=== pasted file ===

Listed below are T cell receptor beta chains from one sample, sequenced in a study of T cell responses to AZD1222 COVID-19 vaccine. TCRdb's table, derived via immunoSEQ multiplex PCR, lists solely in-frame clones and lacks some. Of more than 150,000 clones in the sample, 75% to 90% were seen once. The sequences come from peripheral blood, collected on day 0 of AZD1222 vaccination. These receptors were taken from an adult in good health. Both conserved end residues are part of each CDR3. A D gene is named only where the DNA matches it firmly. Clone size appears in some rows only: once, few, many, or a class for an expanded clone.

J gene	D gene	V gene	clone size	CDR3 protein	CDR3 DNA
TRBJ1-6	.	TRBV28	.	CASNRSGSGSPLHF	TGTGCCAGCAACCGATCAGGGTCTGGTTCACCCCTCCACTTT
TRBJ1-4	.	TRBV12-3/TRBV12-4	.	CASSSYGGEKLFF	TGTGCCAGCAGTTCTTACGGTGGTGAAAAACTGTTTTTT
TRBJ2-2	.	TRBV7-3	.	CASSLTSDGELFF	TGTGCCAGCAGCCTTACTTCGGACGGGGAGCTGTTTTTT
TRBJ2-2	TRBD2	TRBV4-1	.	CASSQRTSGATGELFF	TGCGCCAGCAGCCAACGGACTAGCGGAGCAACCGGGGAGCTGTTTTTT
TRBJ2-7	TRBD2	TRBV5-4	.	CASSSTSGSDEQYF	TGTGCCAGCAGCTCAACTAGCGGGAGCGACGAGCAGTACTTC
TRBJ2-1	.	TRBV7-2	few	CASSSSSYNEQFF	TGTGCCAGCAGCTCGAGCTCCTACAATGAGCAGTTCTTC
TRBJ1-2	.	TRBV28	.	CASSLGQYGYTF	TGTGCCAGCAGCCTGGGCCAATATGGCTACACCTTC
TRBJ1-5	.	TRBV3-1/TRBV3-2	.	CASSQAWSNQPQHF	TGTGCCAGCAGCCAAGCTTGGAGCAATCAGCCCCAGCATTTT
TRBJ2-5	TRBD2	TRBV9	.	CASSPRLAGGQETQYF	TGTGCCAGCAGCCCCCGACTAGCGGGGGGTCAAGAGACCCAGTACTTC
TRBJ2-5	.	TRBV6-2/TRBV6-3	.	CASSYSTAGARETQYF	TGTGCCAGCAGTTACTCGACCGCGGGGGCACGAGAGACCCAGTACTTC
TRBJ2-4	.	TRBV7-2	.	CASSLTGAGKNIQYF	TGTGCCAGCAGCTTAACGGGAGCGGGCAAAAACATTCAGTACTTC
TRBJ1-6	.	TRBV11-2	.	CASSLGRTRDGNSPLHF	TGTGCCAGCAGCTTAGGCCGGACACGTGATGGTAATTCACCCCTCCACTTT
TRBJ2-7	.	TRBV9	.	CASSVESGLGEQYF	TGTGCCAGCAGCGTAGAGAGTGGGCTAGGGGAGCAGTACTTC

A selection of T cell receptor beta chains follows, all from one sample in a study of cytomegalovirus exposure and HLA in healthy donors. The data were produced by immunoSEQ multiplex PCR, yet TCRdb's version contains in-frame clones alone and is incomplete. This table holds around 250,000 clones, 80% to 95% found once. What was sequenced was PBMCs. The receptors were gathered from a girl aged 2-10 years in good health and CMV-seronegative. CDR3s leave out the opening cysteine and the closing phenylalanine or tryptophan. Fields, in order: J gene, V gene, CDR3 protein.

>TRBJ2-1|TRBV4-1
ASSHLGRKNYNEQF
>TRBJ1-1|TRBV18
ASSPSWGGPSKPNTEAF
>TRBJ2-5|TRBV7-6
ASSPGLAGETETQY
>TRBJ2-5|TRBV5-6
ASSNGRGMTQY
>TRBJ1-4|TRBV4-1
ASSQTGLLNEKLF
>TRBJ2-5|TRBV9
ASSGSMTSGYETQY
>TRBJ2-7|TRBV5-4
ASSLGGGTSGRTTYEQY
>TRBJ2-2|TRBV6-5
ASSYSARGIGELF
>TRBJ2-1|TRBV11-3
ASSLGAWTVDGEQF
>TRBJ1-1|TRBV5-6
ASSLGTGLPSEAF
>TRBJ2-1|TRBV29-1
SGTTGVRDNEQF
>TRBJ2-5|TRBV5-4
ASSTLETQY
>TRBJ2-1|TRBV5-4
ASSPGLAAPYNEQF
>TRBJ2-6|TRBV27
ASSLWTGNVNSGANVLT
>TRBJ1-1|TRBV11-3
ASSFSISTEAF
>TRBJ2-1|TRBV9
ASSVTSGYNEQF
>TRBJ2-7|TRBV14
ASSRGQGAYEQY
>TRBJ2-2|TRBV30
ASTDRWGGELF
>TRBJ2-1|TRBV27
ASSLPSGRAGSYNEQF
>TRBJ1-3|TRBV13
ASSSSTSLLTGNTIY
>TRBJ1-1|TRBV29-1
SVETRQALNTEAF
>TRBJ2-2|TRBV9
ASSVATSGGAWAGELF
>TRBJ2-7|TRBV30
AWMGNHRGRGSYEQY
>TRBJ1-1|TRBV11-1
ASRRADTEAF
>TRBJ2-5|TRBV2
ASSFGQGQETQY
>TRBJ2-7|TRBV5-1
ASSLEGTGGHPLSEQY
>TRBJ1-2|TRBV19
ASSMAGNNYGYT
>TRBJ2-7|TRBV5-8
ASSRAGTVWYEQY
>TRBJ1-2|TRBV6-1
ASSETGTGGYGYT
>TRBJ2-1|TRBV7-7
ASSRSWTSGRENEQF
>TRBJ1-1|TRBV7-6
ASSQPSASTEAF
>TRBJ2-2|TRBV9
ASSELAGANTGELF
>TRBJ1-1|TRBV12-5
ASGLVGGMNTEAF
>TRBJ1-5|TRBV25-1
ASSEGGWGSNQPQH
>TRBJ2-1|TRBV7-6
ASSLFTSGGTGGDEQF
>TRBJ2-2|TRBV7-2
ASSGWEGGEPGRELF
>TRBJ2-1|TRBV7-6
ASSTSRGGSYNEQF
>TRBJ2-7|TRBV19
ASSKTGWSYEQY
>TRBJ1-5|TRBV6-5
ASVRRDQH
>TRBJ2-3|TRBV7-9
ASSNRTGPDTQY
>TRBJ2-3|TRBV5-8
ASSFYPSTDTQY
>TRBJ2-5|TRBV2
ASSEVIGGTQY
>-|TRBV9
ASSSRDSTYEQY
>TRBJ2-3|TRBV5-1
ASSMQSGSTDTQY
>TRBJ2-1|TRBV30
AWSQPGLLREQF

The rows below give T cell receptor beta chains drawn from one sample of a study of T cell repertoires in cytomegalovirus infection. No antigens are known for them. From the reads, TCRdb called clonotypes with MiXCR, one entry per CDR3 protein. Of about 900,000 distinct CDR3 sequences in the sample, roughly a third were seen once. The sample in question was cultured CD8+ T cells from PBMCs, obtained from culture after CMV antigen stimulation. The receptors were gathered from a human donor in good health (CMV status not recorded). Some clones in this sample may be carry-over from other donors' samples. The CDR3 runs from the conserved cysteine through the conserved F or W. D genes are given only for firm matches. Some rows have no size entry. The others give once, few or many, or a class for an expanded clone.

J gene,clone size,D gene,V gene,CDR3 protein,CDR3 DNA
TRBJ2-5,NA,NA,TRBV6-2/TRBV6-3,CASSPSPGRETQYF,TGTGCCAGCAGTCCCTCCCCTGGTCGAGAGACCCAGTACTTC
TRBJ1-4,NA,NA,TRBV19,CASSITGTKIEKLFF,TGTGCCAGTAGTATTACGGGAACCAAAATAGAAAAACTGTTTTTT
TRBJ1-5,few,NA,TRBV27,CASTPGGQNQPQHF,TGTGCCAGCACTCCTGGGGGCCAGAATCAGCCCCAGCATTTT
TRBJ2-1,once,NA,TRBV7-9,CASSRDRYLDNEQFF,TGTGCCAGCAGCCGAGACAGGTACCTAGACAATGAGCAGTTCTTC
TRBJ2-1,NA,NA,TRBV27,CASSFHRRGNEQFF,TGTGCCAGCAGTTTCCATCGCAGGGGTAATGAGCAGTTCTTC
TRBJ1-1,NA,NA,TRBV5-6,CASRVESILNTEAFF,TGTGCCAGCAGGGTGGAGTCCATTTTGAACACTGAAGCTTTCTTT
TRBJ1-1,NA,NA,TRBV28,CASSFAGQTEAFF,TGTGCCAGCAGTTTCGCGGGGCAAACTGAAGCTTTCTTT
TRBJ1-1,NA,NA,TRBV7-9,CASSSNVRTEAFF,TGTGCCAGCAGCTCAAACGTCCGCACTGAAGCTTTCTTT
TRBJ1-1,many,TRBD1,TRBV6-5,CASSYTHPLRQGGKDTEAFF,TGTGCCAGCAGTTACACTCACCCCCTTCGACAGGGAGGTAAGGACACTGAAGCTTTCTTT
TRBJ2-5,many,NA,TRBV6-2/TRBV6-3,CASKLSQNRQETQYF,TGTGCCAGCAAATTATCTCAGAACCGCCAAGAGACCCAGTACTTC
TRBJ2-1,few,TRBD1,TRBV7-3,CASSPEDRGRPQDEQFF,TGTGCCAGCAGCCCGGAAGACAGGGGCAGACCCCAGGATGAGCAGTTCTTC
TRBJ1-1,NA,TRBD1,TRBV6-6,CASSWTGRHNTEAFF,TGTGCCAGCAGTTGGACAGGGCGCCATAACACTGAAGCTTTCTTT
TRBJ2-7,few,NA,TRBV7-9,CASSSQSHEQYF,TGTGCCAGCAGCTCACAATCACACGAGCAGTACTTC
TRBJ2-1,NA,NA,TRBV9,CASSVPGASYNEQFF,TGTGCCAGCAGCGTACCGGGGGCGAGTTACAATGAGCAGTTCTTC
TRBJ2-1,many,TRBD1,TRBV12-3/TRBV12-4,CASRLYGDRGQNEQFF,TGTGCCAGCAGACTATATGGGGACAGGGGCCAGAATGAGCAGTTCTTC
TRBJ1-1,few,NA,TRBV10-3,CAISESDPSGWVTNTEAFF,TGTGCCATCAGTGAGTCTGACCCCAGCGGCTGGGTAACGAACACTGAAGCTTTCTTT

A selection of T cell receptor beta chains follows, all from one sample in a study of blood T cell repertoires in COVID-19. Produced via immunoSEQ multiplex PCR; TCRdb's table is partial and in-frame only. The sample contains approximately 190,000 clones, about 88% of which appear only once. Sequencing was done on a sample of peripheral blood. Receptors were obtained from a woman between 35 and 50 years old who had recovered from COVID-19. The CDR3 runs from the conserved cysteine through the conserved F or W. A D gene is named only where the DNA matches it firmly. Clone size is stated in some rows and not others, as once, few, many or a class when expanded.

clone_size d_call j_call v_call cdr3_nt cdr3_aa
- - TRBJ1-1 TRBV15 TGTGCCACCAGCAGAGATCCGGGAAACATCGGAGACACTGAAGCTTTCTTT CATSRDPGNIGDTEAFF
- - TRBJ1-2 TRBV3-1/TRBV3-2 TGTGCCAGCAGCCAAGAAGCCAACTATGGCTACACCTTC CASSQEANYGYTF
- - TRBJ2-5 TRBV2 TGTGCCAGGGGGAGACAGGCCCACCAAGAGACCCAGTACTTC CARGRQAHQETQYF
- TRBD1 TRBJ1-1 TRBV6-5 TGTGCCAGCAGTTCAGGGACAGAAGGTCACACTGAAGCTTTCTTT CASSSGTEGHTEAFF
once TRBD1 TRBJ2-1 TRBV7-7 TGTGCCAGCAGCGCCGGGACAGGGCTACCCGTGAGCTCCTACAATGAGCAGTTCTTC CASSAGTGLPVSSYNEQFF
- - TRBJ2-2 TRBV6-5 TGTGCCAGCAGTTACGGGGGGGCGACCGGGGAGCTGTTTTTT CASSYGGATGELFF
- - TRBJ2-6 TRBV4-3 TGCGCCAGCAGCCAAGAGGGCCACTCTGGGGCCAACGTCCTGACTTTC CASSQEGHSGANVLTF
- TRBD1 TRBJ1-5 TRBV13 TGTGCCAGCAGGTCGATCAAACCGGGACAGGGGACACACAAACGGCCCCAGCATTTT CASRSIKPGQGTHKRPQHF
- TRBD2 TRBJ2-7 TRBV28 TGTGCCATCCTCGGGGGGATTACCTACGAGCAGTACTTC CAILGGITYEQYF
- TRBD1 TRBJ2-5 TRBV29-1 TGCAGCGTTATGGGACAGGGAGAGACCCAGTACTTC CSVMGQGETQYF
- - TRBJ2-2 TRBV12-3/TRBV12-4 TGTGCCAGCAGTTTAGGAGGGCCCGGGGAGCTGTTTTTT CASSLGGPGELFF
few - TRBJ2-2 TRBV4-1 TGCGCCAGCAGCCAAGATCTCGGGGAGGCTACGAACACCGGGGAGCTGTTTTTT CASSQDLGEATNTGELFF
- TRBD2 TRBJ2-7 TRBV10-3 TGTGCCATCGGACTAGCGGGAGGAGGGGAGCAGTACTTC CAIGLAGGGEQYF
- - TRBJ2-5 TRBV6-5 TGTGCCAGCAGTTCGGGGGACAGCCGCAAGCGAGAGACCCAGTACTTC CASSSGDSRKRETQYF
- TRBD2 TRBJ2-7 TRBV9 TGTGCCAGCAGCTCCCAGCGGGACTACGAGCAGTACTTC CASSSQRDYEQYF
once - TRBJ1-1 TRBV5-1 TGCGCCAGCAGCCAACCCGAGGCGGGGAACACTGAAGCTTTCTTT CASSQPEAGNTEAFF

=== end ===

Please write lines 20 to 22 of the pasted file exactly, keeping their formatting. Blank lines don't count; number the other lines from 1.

ASSPSWGGPSKPNTEAF
>TRBJ2-5|TRBV7-6
ASSPGLAGETETQY